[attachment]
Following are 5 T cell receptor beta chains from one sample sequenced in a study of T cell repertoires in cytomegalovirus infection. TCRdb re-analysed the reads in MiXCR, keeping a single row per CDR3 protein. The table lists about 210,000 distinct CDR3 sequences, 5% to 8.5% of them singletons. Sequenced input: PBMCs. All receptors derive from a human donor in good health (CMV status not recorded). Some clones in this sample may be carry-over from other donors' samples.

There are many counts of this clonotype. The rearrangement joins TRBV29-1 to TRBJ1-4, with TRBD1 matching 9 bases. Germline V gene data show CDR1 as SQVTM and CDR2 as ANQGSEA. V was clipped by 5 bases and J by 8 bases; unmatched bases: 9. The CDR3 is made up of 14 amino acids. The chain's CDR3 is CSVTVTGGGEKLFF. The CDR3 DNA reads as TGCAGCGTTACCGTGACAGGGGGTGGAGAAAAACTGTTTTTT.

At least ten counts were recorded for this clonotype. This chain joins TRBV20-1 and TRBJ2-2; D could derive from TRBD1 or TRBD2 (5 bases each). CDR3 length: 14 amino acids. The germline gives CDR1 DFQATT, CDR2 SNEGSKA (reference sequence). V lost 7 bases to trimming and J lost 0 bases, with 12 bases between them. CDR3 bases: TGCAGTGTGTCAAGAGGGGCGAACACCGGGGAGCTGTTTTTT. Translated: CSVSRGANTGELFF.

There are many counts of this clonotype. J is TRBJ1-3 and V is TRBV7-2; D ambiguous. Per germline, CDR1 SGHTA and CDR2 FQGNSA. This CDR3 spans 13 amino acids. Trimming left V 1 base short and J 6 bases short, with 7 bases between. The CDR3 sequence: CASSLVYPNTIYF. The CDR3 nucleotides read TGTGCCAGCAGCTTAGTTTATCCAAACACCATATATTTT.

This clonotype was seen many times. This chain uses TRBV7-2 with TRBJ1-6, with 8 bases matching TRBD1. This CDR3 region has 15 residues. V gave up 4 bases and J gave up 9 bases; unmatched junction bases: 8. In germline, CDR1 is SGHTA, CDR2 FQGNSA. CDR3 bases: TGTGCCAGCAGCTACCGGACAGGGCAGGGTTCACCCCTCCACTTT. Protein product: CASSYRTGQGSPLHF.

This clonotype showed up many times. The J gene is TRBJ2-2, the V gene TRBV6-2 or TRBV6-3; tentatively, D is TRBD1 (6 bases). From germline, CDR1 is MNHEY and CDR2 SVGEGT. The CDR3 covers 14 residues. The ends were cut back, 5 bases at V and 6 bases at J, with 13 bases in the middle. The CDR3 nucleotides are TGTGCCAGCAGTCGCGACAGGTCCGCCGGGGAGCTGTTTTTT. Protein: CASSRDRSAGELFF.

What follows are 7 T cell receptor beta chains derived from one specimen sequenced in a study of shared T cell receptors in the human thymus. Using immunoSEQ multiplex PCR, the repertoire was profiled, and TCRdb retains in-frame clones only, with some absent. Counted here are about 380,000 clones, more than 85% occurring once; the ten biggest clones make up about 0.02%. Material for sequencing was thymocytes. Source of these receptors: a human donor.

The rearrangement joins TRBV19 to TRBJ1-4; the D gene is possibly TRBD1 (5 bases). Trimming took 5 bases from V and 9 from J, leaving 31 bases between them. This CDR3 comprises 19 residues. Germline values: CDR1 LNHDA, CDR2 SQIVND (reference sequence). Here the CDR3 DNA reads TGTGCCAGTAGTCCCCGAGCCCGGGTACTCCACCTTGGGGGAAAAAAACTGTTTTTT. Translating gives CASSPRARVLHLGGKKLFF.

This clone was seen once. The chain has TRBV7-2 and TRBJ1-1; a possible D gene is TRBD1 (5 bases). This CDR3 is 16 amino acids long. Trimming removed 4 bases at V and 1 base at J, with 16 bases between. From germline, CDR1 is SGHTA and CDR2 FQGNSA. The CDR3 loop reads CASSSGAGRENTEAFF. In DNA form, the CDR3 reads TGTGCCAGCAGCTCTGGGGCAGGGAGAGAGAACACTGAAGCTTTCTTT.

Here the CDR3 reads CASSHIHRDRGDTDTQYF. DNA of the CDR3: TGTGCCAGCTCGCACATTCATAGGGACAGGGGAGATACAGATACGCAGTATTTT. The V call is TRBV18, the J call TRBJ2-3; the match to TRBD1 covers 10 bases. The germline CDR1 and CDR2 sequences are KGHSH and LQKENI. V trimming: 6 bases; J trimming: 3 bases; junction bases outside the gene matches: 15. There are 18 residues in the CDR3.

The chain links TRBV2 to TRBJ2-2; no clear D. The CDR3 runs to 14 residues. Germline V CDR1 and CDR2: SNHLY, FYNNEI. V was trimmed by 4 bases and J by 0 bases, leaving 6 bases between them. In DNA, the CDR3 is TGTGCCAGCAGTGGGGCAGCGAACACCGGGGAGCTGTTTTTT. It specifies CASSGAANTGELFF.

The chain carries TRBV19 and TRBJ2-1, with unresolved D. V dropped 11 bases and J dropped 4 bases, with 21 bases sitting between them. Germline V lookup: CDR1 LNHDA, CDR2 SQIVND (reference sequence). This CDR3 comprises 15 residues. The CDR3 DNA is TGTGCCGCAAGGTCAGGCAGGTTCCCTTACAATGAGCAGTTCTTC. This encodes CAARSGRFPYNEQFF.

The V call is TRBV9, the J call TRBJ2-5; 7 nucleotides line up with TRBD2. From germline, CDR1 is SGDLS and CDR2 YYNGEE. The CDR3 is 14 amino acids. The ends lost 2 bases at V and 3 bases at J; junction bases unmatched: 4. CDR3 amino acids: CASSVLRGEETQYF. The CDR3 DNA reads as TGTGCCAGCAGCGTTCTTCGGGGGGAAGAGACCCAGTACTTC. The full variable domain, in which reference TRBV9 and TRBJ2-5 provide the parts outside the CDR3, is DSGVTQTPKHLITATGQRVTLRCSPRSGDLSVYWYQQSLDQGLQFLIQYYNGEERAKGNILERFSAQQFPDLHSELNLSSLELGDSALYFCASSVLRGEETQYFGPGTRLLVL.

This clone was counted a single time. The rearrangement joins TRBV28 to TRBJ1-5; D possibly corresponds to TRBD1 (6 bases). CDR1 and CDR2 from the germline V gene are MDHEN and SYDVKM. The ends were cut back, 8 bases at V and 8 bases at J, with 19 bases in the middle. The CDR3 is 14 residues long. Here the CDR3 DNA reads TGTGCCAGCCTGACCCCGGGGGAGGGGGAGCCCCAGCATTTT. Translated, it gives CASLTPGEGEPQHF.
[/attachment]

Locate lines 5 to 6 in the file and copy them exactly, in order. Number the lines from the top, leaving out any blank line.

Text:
This clonotype was seen many times. This chain uses TRBV7-2 with TRBJ1-6, with 8 bases matching TRBD1. This CDR3 region has 15 residues. V gave up 4 bases and J gave up 9 bases; unmatched junction bases: 8. In germline, CDR1 is SGHTA, CDR2 FQGNSA. CDR3 bases: TGTGCCAGCAGCTACCGGACAGGGCAGGGTTCACCCCTCCACTTT. Protein product: CASSYRTGQGSPLHF.

This clonotype showed up many times. The J gene is TRBJ2-2, the V gene TRBV6-2 or TRBV6-3; tentatively, D is TRBD1 (6 bases). From germline, CDR1 is MNHEY and CDR2 SVGEGT. The CDR3 covers 14 residues. The ends were cut back, 5 bases at V and 6 bases at J, with 13 bases in the middle. The CDR3 nucleotides are TGTGCCAGCAGTCGCGACAGGTCCGCCGGGGAGCTGTTTTTT. Protein: CASSRDRSAGELFF.